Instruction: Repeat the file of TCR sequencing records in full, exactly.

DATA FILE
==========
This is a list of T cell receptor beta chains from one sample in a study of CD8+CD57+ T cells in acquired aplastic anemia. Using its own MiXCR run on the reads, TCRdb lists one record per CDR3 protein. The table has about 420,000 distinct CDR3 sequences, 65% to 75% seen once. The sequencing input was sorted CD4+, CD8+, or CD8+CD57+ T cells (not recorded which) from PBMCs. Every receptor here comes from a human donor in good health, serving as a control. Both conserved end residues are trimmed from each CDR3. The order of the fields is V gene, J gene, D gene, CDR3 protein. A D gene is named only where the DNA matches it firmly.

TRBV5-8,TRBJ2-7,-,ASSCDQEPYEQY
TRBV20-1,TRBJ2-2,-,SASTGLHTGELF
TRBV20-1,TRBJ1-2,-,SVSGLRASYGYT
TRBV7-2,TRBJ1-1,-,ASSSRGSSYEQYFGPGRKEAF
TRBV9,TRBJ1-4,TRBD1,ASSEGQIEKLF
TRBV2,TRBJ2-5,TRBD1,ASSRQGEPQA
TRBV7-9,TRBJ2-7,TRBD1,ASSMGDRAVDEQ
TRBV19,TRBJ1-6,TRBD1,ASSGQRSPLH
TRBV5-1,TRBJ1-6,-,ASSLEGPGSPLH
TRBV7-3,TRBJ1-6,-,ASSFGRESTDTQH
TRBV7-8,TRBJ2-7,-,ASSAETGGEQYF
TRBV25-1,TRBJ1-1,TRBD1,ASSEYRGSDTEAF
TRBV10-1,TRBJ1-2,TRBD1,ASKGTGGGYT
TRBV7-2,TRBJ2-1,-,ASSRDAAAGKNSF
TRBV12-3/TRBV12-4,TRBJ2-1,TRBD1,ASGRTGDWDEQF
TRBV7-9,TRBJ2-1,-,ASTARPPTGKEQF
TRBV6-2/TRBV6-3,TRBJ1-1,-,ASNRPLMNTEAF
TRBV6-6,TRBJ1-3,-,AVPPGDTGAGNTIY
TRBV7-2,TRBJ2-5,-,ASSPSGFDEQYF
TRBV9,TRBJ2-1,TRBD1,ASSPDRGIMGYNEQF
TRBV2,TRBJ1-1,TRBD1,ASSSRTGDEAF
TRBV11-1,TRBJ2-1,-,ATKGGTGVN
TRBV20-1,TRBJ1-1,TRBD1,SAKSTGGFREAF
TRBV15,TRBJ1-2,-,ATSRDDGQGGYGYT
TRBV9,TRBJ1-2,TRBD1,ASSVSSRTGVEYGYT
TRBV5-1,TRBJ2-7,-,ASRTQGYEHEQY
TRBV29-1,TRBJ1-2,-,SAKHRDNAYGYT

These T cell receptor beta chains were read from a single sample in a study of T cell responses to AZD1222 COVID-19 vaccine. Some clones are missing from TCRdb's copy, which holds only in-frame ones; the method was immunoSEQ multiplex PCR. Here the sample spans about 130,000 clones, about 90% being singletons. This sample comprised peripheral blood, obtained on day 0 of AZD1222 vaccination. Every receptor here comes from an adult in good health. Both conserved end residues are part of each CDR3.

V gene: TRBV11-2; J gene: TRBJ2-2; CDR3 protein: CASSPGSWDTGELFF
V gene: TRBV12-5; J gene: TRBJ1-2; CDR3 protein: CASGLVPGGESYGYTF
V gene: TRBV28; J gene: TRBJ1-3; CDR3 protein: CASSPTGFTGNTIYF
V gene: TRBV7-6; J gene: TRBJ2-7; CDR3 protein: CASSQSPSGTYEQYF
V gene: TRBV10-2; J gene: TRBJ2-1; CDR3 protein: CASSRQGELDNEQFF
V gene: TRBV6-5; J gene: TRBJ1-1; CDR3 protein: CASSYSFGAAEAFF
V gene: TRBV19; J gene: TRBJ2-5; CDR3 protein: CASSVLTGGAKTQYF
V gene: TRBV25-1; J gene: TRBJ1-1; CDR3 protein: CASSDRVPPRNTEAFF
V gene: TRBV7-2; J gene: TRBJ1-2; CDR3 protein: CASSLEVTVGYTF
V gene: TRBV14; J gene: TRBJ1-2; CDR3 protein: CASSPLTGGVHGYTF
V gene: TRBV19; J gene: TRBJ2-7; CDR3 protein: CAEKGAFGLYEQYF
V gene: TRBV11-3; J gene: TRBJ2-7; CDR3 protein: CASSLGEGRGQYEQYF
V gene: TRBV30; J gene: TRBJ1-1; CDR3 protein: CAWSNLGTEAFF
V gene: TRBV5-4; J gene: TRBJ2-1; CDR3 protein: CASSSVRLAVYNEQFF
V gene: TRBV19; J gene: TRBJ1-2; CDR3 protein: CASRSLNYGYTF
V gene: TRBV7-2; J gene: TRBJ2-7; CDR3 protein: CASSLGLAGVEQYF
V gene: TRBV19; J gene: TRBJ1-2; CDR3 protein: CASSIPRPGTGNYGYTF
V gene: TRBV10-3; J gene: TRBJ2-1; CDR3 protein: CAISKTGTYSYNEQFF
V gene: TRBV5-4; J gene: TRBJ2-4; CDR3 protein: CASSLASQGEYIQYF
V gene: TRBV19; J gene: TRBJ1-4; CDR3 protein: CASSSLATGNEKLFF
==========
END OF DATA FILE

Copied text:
This is a list of T cell receptor beta chains from one sample in a study of CD8+CD57+ T cells in acquired aplastic anemia. Using its own MiXCR run on the reads, TCRdb lists one record per CDR3 protein. The table has about 420,000 distinct CDR3 sequences, 65% to 75% seen once. The sequencing input was sorted CD4+, CD8+, or CD8+CD57+ T cells (not recorded which) from PBMCs. Every receptor here comes from a human donor in good health, serving as a control. Both conserved end residues are trimmed from each CDR3. The order of the fields is V gene, J gene, D gene, CDR3 protein. A D gene is named only where the DNA matches it firmly.

TRBV5-8,TRBJ2-7,-,ASSCDQEPYEQY
TRBV20-1,TRBJ2-2,-,SASTGLHTGELF
TRBV20-1,TRBJ1-2,-,SVSGLRASYGYT
TRBV7-2,TRBJ1-1,-,ASSSRGSSYEQYFGPGRKEAF
TRBV9,TRBJ1-4,TRBD1,ASSEGQIEKLF
TRBV2,TRBJ2-5,TRBD1,ASSRQGEPQA
TRBV7-9,TRBJ2-7,TRBD1,ASSMGDRAVDEQ
TRBV19,TRBJ1-6,TRBD1,ASSGQRSPLH
TRBV5-1,TRBJ1-6,-,ASSLEGPGSPLH
TRBV7-3,TRBJ1-6,-,ASSFGRESTDTQH
TRBV7-8,TRBJ2-7,-,ASSAETGGEQYF
TRBV25-1,TRBJ1-1,TRBD1,ASSEYRGSDTEAF
TRBV10-1,TRBJ1-2,TRBD1,ASKGTGGGYT
TRBV7-2,TRBJ2-1,-,ASSRDAAAGKNSF
TRBV12-3/TRBV12-4,TRBJ2-1,TRBD1,ASGRTGDWDEQF
TRBV7-9,TRBJ2-1,-,ASTARPPTGKEQF
TRBV6-2/TRBV6-3,TRBJ1-1,-,ASNRPLMNTEAF
TRBV6-6,TRBJ1-3,-,AVPPGDTGAGNTIY
TRBV7-2,TRBJ2-5,-,ASSPSGFDEQYF
TRBV9,TRBJ2-1,TRBD1,ASSPDRGIMGYNEQF
TRBV2,TRBJ1-1,TRBD1,ASSSRTGDEAF
TRBV11-1,TRBJ2-1,-,ATKGGTGVN
TRBV20-1,TRBJ1-1,TRBD1,SAKSTGGFREAF
TRBV15,TRBJ1-2,-,ATSRDDGQGGYGYT
TRBV9,TRBJ1-2,TRBD1,ASSVSSRTGVEYGYT
TRBV5-1,TRBJ2-7,-,ASRTQGYEHEQY
TRBV29-1,TRBJ1-2,-,SAKHRDNAYGYT

These T cell receptor beta chains were read from a single sample in a study of T cell responses to AZD1222 COVID-19 vaccine. Some clones are missing from TCRdb's copy, which holds only in-frame ones; the method was immunoSEQ multiplex PCR. Here the sample spans about 130,000 clones, about 90% being singletons. This sample comprised peripheral blood, obtained on day 0 of AZD1222 vaccination. Every receptor here comes from an adult in good health. Both conserved end residues are part of each CDR3.

V gene: TRBV11-2; J gene: TRBJ2-2; CDR3 protein: CASSPGSWDTGELFF
V gene: TRBV12-5; J gene: TRBJ1-2; CDR3 protein: CASGLVPGGESYGYTF
V gene: TRBV28; J gene: TRBJ1-3; CDR3 protein: CASSPTGFTGNTIYF
V gene: TRBV7-6; J gene: TRBJ2-7; CDR3 protein: CASSQSPSGTYEQYF
V gene: TRBV10-2; J gene: TRBJ2-1; CDR3 protein: CASSRQGELDNEQFF
V gene: TRBV6-5; J gene: TRBJ1-1; CDR3 protein: CASSYSFGAAEAFF
V gene: TRBV19; J gene: TRBJ2-5; CDR3 protein: CASSVLTGGAKTQYF
V gene: TRBV25-1; J gene: TRBJ1-1; CDR3 protein: CASSDRVPPRNTEAFF
V gene: TRBV7-2; J gene: TRBJ1-2; CDR3 protein: CASSLEVTVGYTF
V gene: TRBV14; J gene: TRBJ1-2; CDR3 protein: CASSPLTGGVHGYTF
V gene: TRBV19; J gene: TRBJ2-7; CDR3 protein: CAEKGAFGLYEQYF
V gene: TRBV11-3; J gene: TRBJ2-7; CDR3 protein: CASSLGEGRGQYEQYF
V gene: TRBV30; J gene: TRBJ1-1; CDR3 protein: CAWSNLGTEAFF
V gene: TRBV5-4; J gene: TRBJ2-1; CDR3 protein: CASSSVRLAVYNEQFF
V gene: TRBV19; J gene: TRBJ1-2; CDR3 protein: CASRSLNYGYTF
V gene: TRBV7-2; J gene: TRBJ2-7; CDR3 protein: CASSLGLAGVEQYF
V gene: TRBV19; J gene: TRBJ1-2; CDR3 protein: CASSIPRPGTGNYGYTF
V gene: TRBV10-3; J gene: TRBJ2-1; CDR3 protein: CAISKTGTYSYNEQFF
V gene: TRBV5-4; J gene: TRBJ2-4; CDR3 protein: CASSLASQGEYIQYF
V gene: TRBV19; J gene: TRBJ1-4; CDR3 protein: CASSSLATGNEKLFF